8. Morris

    Morris Premium Member

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    Wait, what? Every human is considered as equal as the next human. Blasphemy! j/k
     
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  9. MaineMason

    MaineMason Registered User

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    "How do Masons meet...." Well, yes.
     
  10. JohnnyFlotsam

    JohnnyFlotsam Premium Member

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    Several years ago, a next door neighbor was an Episcopal priest. While initially (and visibly) taken aback by the spiritual practices going on next door, she rose to the challenge admirably and we (she, my wife and I) quickly found ourselves with far more in common than not. Somewhere over the many pleasant evenings we spent sharing supper and good wine (a couple of those things in common) my membership in the fraternity came up. "So that's we you go out in a tux in the middle of the week," was her only observation before we found still more commonality - spent several weeks, two or three times a year, doing medical relief work in Central America. We miss her a great deal since moving away.
     
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  11. perryel

    perryel Registered User

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    Episcopalian. Our first Priest was, and every one since has been a Freemason.
     
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  12. MaineMason

    MaineMason Registered User

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    A good friend of mine is an African-American (female) Episcopal Priest. While her congregation is ethnically mixed, it is mostly A-A. There is a huge PHA contingent in her congregation and IIRC, her father was also a Mason. There are a lot of African-American Episcopalians here in New England though here in Maine less PHA folks. Most of the African-American Masons I know here belong to A.F. & A.M. lodges which are predominantly white. The Grand Lodge of Maine has long been open to men of all racial and ethnic backgrounds though the A.-A. population here is extremely small. The white Masons I know here would be the last people to discriminate based on race and ethnicity. Our Grand Lodge, however, recognizes PHA lodges as regular.
     
  13. Lumark630

    Lumark630 Registered User

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    I am a faithful Episcopalian and a proud member of the Freemasons and see no conflict whatsoever. So much of what you read on the internet is speculation or inaccurate. If you know the truth about the Fraternity and understand the precepts of the Episcopal Church you will be reassured that one does not interfere with the other.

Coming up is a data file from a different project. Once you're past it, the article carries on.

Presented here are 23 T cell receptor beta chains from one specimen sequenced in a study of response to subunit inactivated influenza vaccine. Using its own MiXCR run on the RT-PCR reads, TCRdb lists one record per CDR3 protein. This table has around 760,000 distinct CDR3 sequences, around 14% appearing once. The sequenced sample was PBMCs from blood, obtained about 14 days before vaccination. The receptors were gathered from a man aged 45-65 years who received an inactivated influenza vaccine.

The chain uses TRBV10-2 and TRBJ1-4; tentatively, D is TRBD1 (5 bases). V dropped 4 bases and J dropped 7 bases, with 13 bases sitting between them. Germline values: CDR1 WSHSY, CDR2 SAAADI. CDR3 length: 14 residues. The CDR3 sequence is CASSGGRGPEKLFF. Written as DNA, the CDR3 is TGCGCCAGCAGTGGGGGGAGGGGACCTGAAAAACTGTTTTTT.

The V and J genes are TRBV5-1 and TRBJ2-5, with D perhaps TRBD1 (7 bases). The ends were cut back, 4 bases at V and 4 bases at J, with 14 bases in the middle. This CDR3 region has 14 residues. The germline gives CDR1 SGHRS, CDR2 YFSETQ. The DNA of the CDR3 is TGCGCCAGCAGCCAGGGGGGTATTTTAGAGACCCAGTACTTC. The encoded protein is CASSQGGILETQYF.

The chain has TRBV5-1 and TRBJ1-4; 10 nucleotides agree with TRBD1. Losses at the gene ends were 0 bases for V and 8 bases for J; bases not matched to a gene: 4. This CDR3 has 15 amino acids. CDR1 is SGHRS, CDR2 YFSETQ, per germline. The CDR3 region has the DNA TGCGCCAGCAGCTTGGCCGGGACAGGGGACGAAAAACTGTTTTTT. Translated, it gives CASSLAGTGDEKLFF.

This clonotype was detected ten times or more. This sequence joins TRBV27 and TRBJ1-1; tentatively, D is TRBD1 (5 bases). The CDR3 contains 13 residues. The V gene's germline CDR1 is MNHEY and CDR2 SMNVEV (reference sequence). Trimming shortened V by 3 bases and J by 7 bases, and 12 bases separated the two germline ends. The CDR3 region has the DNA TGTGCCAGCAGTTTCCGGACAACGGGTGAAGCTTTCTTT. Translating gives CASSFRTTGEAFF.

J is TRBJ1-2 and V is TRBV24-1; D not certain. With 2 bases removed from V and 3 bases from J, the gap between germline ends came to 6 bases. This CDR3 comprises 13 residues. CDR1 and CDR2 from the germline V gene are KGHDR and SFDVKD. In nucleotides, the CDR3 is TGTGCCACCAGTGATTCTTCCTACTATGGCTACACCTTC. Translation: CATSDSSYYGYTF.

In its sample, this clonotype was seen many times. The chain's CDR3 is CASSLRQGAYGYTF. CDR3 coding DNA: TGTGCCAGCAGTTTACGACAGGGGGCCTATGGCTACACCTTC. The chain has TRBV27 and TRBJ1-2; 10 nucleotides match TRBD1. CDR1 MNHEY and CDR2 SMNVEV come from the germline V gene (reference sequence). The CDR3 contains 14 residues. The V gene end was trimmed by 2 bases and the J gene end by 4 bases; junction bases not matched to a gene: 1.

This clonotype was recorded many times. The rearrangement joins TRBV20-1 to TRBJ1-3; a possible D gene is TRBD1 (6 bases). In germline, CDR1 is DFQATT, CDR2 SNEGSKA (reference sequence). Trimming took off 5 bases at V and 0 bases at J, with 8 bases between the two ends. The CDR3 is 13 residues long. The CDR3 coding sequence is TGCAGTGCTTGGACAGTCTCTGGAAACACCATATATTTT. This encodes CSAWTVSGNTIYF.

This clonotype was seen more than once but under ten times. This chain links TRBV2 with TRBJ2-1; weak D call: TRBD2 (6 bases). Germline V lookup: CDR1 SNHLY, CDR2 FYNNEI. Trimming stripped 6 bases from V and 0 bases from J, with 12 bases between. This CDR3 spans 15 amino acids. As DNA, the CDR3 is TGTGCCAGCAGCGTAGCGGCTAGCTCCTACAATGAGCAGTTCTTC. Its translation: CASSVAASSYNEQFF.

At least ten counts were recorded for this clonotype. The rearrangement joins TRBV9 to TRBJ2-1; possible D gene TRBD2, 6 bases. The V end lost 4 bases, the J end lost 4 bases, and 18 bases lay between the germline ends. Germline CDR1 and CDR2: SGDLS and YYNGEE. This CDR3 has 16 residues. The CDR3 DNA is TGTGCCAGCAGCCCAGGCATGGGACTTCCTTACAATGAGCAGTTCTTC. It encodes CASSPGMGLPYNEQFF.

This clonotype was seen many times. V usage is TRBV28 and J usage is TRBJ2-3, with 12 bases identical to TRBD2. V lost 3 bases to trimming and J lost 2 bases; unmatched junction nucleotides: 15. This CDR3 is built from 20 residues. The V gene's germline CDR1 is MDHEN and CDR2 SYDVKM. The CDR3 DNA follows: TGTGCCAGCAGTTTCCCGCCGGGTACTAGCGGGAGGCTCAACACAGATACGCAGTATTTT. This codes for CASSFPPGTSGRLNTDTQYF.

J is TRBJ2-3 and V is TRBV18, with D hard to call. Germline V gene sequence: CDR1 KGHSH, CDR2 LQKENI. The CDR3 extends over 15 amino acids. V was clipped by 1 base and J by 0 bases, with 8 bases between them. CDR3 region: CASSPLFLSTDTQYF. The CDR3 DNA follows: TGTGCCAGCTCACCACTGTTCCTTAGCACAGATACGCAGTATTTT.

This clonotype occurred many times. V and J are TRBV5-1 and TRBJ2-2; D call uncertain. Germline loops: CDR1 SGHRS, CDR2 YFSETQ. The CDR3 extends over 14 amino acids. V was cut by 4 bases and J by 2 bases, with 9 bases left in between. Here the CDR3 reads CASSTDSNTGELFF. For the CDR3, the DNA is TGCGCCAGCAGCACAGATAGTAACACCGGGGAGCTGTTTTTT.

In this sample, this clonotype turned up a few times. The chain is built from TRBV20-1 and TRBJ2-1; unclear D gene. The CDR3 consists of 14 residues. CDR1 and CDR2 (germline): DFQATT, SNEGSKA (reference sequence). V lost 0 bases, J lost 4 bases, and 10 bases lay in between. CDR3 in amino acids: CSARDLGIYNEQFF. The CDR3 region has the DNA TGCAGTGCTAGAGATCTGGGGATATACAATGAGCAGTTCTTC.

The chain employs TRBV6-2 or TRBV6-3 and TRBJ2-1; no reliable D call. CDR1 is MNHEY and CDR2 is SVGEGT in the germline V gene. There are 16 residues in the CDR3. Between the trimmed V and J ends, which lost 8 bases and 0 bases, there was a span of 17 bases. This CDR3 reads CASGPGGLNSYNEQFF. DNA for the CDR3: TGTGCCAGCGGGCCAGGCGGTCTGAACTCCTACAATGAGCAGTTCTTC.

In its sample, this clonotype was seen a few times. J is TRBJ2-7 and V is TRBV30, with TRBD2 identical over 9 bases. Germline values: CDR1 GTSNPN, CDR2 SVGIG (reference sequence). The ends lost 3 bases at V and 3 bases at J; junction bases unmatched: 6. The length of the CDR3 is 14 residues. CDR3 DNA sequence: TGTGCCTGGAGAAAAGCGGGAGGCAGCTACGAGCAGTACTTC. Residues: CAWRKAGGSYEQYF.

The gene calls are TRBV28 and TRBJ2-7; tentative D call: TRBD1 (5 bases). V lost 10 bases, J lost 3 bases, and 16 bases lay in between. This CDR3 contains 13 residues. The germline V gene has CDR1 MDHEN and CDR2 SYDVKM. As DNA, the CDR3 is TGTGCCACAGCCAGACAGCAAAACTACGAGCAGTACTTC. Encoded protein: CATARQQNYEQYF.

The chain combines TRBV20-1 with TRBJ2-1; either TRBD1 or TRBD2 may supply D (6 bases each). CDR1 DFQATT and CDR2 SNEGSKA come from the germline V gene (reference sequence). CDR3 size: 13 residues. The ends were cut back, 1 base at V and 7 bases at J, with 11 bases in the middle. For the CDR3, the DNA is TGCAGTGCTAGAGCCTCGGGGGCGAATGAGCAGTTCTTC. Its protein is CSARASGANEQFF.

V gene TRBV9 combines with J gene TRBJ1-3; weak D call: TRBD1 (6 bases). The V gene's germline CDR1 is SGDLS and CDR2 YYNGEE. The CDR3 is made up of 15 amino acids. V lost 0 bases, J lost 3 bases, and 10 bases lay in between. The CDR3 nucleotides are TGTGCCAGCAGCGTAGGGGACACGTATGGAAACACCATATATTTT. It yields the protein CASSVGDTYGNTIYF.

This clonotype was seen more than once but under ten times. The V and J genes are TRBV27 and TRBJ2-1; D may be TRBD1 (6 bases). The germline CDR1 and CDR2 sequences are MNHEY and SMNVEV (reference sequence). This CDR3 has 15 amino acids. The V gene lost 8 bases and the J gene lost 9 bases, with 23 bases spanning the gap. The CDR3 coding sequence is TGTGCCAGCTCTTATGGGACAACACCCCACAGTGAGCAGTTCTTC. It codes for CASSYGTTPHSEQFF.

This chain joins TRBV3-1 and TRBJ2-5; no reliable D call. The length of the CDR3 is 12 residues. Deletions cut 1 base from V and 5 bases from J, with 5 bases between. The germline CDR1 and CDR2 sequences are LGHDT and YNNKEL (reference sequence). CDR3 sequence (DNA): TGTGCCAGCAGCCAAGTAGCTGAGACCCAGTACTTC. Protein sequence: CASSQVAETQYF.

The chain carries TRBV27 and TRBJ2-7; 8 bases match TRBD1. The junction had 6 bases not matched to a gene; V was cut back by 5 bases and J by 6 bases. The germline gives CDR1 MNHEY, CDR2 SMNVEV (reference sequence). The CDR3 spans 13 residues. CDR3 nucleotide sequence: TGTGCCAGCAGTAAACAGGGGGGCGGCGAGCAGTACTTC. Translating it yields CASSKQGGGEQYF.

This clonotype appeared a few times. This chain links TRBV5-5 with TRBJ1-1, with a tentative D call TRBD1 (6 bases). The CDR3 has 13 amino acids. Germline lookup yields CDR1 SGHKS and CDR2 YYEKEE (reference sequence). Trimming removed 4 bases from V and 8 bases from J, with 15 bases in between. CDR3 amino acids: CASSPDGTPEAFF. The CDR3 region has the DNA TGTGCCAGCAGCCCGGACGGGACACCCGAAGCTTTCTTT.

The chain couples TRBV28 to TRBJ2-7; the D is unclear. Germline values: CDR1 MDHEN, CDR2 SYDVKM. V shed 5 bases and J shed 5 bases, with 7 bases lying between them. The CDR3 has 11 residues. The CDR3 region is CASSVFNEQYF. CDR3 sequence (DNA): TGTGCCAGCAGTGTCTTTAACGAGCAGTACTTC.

14. Tarheel Mason

    Tarheel Mason Registered User

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    I grew up a Roman Catholic, though not devout. About 15 years ago, I began attending mass regularly. After much research, I decided to become a Mason three years ago. Before I turned in my petition, I called one of our priests to inquire whether becoming a Mason was going to be an issue and was told that I would not be allowed communion. I left the Roman Catholic church that day and immediately became an Anglo-Catholic, of the traditional strain, which was more along pre-Vatican II lines and more to my tastes than the "groovy" RC church. I was raised a little over a month later and have been happy in both of my choices. Since then, I've found out that several of my brothers belonged to the church and one of my priests was a Mason. The two institutions work very well together for a traditionalist like me. Life is good.


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  15. Ripcord22A

    Ripcord22A Site Benefactor

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    We just initiated an Independant Catholic Priest

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  16. flameburns623

    flameburns623 Registered User

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    As a one-time member of the Reformed Episcopal Church, which split from PECUSA/ECUSA/TEC (the various acronyms of the largest American Episcopal body, I would respectfully mention that being an Anglican has nothing to do with communion with the Archbishop of Canterbury.

    Anglicans and Episcopalians are those whose episcopal lineage is of Apostolic origin, and which observe the precepts of the 39 Articles of Religion and the 1662 Book of Common Prayer and its valid revisions.

    Yes there are and continue to be disputes of great concern over the ordination of women, their elevation to the episcopacy, the relationship of practicing/unrepentant GLBT persons to the Body of Christ, and hence their ordination and or elevation as well.

    Many of the differences, however, have centered around other debates: which Prayerbooks represent valid revisions to the 1662 Book of Common Prayer, the use of contemporary English translations of Scripture, the employment of the tools of higher criticism to the study of Scripture, etcetera.

    Older disputes included the rejection of the influence of the Oxford Movement/Anglo-Catholicism on Nineteenth-Century Episcopalianism.

    And, more recently, whether Charismatic practices ("speaking in tongues) was an acceptable part of Anglican spirituality. Each of those have been largely laid to rest, and the REC now has bonds with both Anglo-Catholic and Charismatic Episcopal bodies.

    This said: most of the Continuing Church Episcopal bodies are welcoming to Freemasons and have no quibbles with such. And, like most TEC bodies, Holy Communion is generally "open" to baptised Christians of any denomination.